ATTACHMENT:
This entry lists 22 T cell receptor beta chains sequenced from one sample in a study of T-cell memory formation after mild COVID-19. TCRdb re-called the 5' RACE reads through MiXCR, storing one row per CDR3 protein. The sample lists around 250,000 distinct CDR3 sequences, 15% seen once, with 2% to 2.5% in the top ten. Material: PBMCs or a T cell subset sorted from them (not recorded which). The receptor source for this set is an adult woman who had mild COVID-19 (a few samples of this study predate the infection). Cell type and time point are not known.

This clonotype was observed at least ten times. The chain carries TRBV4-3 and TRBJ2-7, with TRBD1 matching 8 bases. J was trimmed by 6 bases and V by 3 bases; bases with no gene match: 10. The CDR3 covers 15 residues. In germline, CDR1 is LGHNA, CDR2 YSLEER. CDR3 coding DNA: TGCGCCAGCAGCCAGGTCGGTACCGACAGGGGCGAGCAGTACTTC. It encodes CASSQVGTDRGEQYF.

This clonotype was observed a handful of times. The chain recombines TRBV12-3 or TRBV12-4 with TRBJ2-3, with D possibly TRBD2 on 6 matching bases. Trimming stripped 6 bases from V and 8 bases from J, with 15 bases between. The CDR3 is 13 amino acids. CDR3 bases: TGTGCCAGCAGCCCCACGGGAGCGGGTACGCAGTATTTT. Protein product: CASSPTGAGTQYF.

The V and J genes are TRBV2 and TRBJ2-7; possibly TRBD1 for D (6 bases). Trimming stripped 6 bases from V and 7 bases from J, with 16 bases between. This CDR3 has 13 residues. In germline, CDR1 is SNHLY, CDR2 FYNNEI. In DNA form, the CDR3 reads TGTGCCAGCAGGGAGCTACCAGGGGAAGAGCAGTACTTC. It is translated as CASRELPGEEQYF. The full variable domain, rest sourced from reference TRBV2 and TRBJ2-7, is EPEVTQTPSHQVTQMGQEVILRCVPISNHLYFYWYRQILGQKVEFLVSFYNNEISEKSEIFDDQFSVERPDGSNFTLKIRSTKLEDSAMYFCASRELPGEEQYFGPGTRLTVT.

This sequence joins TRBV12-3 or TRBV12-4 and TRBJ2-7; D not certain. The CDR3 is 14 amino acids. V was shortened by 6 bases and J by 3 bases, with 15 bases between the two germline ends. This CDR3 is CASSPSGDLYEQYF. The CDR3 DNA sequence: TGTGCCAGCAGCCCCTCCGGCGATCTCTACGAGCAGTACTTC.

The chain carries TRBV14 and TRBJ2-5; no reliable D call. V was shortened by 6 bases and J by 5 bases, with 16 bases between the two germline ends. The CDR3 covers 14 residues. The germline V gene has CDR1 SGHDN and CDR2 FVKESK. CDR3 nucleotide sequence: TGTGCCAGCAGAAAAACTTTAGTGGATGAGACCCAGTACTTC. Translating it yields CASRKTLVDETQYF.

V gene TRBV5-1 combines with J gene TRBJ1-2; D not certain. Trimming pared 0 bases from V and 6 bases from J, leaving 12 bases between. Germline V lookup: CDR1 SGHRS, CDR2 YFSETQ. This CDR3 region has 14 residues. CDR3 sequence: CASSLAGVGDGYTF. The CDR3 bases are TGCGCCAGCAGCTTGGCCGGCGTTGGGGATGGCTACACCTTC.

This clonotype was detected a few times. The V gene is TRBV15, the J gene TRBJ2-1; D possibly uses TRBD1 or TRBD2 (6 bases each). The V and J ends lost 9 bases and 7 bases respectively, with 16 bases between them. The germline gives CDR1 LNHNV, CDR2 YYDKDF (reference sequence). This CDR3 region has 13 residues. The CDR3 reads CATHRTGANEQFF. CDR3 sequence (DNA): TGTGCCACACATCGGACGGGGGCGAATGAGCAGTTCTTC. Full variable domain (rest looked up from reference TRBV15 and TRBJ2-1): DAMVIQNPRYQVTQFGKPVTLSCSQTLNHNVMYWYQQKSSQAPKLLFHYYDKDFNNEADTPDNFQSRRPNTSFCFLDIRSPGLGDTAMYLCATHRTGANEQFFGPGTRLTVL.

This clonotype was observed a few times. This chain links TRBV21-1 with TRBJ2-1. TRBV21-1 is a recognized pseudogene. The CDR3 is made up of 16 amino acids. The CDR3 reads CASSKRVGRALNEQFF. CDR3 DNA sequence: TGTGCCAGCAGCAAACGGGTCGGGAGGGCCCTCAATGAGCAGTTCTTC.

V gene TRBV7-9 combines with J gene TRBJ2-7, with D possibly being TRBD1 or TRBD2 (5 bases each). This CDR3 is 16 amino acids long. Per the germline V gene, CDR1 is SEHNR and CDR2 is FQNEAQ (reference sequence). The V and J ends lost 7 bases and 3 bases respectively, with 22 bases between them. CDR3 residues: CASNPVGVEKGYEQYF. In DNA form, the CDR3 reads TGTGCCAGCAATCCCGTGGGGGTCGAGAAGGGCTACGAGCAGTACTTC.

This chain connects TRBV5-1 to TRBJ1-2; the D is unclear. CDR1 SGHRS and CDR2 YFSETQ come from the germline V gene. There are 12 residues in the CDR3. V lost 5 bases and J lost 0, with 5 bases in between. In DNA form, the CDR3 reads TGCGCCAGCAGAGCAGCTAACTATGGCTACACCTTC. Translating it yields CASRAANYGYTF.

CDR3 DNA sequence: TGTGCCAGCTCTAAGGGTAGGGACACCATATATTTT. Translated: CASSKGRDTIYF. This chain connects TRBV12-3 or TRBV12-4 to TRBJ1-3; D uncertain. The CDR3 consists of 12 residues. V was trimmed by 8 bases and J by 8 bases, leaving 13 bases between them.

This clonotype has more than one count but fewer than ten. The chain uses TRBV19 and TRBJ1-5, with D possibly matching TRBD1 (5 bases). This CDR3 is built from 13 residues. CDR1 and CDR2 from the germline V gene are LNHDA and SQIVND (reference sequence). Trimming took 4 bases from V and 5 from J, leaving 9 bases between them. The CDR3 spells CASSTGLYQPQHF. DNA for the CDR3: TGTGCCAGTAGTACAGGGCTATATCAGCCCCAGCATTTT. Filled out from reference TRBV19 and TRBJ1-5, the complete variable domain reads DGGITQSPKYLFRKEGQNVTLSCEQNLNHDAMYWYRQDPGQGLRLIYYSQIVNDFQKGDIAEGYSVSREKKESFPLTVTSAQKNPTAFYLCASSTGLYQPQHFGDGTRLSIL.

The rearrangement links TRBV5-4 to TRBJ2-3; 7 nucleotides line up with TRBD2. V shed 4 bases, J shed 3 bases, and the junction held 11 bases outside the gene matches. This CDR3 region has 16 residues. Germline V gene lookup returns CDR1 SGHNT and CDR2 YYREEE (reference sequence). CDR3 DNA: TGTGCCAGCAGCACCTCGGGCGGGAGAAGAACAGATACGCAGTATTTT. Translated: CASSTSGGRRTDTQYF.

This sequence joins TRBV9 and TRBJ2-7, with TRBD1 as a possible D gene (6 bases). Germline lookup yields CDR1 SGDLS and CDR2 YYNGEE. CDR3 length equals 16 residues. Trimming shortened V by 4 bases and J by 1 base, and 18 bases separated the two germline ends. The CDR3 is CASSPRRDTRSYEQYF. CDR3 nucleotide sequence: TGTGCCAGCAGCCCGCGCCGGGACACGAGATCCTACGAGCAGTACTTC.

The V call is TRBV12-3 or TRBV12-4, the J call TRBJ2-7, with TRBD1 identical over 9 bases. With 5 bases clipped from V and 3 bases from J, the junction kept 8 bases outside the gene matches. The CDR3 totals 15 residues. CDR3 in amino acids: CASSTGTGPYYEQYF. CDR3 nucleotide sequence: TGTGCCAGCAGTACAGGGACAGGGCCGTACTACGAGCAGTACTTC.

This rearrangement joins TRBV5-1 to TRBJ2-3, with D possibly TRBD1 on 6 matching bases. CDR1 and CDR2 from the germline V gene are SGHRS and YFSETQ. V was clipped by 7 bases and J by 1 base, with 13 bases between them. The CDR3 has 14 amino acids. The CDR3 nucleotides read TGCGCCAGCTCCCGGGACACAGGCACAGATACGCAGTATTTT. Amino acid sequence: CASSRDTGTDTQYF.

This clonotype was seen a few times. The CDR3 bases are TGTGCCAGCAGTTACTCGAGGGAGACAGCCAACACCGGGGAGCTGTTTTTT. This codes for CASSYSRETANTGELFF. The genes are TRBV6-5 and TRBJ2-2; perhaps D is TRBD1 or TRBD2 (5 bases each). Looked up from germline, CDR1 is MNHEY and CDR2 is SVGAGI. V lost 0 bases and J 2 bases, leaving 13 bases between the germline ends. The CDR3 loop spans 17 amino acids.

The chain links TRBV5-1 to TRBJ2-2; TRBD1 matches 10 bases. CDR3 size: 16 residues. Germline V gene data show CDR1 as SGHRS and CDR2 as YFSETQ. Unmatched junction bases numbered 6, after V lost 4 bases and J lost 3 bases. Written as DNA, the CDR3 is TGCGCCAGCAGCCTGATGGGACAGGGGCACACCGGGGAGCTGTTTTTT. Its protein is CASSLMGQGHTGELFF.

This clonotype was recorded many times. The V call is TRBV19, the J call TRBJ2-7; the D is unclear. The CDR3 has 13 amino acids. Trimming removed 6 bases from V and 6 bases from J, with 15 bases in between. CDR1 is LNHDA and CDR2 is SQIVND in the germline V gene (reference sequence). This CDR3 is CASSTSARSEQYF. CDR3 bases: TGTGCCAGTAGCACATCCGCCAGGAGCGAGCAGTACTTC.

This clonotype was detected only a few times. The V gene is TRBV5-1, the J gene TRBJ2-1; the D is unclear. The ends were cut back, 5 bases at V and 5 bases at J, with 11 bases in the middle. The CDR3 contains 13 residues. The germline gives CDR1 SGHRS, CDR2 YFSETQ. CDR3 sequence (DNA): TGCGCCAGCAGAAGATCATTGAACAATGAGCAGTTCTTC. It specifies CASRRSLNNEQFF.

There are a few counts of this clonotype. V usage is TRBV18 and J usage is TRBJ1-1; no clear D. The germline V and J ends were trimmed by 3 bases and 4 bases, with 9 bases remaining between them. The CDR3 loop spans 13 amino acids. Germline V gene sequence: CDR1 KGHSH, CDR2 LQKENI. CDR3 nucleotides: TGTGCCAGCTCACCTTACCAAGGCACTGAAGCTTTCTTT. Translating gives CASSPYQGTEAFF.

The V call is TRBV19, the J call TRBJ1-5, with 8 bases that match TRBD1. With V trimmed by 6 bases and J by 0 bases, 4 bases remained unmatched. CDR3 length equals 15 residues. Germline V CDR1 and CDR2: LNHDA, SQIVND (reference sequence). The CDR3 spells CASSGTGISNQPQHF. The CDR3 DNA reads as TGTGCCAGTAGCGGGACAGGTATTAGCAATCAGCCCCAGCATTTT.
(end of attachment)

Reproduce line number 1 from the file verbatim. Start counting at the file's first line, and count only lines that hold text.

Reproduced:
This entry lists 22 T cell receptor beta chains sequenced from one sample in a study of T-cell memory formation after mild COVID-19. TCRdb re-called the 5' RACE reads through MiXCR, storing one row per CDR3 protein. The sample lists around 250,000 distinct CDR3 sequences, 15% seen once, with 2% to 2.5% in the top ten. Material: PBMCs or a T cell subset sorted from them (not recorded which). The receptor source for this set is an adult woman who had mild COVID-19 (a few samples of this study predate the infection). Cell type and time point are not known.